In 1989, Teresa Hairston (head of Benson Music Group’s black gospel department) contacted Whitfield and expressed interest in signing him, along with the Whitfield Company to her label. SOG released two successful projects (“The Annual Christmas Services”, “…And They Sang A Hymn”) in 1990, while Whitfield went into the studio to record “My Faith” for Benson. The project contained the Edwin Hawkins‘ composition “Glorify The Lord” and featured musical appearances from Vanessa Bell Armstrong and Karen Clark-Sheard (from the renowned Clark Sisters). In 1992, Benson released what would be Whitfield’s last recording, “Alive And Satisfied”. The album, to so many gospel music historians, felt like a prophecy and a “love letter” to Whitfield’s presence in the gospel music industry. The album featured the moving praise-and-worship ballad “Precious Jesus”, “Let Everything Praise Him” (which features the popular sampled vamp used in a few recent gospel selections) and the reflective “We Remember (Medley)”. The medley featured some of Whitfield’s most treasured classics strung together in one song. By this time, Whitfield had already been contacted by Paramount Pictures to appear in the motion picture Leap of Faith, starring Steve Martin. He eventually turned down the offer; feeling that even though the visibility was good, yet he felt it might diminish the dignity of his ministry. He also began work with music mogul Quincy Jones‘ “Handel’s Messiah: A Soulful Celebration” – a powerful display of modern musical arrangements mostly handled by Mervyn Warren.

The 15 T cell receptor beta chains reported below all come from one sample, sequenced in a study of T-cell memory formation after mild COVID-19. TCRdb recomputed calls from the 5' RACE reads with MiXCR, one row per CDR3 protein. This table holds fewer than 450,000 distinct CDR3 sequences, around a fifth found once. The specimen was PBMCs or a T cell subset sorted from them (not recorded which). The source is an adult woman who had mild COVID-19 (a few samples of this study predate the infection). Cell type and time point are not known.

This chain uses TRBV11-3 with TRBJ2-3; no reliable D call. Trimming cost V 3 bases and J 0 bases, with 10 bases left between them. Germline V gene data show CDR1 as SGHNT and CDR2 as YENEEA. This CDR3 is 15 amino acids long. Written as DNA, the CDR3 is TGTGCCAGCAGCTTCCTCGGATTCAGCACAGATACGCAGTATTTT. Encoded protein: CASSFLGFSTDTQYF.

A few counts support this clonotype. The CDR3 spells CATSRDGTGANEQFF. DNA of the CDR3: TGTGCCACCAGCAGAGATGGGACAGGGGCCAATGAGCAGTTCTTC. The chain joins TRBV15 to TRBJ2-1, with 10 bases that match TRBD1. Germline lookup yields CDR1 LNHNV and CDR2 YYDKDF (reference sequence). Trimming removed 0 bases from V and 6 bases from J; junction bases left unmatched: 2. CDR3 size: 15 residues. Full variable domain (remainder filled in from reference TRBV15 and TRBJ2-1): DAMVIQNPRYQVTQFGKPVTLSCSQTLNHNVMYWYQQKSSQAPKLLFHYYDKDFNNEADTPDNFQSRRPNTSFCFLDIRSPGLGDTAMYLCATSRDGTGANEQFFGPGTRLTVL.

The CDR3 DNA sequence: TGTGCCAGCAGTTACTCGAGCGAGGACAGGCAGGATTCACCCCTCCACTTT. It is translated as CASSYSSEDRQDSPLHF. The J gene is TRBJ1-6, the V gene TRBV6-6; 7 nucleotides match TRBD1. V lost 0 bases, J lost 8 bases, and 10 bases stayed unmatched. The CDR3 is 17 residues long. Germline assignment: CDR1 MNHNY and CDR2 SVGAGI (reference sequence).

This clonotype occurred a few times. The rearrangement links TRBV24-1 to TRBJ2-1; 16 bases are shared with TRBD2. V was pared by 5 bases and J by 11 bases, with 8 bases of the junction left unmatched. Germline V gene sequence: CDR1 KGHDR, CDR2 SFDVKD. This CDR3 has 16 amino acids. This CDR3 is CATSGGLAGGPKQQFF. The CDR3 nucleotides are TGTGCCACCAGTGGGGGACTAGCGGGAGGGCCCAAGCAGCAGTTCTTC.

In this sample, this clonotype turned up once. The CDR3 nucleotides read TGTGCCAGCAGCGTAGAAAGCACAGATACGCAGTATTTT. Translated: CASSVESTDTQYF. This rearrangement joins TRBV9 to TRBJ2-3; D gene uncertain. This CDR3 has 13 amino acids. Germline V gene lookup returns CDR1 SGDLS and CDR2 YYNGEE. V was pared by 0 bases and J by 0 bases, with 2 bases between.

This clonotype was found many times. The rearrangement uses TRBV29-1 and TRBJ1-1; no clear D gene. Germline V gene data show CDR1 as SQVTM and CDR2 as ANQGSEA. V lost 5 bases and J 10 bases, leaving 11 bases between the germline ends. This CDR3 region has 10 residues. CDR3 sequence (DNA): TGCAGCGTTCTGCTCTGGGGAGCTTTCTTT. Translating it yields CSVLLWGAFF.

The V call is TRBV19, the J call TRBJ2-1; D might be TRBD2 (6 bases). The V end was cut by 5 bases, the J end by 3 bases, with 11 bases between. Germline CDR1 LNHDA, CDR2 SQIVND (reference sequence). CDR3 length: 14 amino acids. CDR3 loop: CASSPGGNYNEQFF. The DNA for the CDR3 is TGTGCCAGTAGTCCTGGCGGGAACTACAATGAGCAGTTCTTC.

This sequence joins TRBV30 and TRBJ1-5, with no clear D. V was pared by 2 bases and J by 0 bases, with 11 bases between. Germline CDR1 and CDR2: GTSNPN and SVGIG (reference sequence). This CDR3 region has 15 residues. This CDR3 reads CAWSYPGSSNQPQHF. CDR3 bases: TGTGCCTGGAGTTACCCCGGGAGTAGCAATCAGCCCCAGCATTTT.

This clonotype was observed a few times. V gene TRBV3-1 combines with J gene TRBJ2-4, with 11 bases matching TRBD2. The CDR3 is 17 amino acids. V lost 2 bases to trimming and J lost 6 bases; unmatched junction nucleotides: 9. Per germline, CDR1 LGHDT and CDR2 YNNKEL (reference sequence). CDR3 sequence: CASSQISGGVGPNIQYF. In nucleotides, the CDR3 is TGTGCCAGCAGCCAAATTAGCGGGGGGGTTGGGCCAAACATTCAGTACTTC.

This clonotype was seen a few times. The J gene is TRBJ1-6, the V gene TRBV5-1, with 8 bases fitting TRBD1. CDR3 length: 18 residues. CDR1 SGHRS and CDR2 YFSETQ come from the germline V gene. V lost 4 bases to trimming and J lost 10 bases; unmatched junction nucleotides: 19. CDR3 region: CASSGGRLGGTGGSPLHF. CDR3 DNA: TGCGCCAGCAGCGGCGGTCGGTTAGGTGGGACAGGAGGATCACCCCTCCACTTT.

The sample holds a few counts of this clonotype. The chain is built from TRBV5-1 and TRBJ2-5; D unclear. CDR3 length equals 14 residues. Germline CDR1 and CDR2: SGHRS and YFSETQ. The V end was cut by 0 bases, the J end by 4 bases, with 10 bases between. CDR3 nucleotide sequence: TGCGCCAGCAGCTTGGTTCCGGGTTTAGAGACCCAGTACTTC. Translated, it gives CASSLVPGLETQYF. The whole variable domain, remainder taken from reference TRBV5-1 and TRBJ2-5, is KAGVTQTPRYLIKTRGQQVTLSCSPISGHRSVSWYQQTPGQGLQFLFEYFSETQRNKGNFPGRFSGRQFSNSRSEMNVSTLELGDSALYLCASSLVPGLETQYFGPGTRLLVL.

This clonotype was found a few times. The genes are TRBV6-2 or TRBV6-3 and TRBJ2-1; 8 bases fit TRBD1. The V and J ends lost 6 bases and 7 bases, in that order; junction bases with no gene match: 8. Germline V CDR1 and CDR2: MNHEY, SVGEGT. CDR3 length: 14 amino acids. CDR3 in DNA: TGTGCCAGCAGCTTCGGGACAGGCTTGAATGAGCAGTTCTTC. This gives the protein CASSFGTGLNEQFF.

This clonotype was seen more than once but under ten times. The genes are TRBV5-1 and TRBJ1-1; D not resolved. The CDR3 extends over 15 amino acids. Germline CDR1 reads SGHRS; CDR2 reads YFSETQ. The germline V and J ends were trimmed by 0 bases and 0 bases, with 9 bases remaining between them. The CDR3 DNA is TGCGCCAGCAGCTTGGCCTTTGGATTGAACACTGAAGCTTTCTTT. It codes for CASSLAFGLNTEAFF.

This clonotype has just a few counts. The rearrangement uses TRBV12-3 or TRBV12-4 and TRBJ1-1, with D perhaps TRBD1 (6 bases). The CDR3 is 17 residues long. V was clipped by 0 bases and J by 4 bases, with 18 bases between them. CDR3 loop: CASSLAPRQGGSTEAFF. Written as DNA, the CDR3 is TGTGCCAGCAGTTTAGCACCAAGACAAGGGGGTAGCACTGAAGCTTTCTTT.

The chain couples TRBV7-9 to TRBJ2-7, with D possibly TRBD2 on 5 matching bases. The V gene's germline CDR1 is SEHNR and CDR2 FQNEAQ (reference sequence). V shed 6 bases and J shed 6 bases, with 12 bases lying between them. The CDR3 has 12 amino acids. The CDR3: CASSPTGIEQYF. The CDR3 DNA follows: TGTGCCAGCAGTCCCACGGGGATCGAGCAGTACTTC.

On June 20, 1992, after a lengthy choir rehearsal, Whitfield went with four of the choir members to Elias Brother’s Big Boy, a popular local restaurant on Telegraph Road. At the table, he started to clutch his chest and began to gasp for air. After being administered CPR by his dinner companions and arriving at Garden City Hospital, Whitfield died on June 21, 1992, from a heart attack.


Whitfield’s musical brilliance and influence has left a tremendous impact on today’s leading contemporary gospel artists. Musicians such as protégé’ Rudolph Stanfield, Donald LawrenceFred HammondJohn P. KeeByron CageRicky Dillard, J.J. Hairston & Youthful PraiseWalter HawkinsRichard SmallwoodBig Jim Wright, Edward Dawson and many others. He is still highly regarded for his numerous innovations during the eighties and early nineties and being one of the pioneers to master the usage of the MIDI-sequencing and synthesizers in gospel music; all helping to earn him his own style: the “Whitfield” sound.

In 1993, Benson Records released a tribute album dedicated to the memory and musical excellence of Thomas Whitfield. It featured new arrangements from Whitfield hits and featured a list of musical guests and musicians including Donald Lawrencethe Clark SistersFred Hammond, Kevin Bond, Larry & David Whitfield and the Whitfield Company.

Thomas Whitfield was honored posthumously with the 1999 James Cleveland Award at the 14th Annual Stellar Music Awards held in AtlantaGeorgia.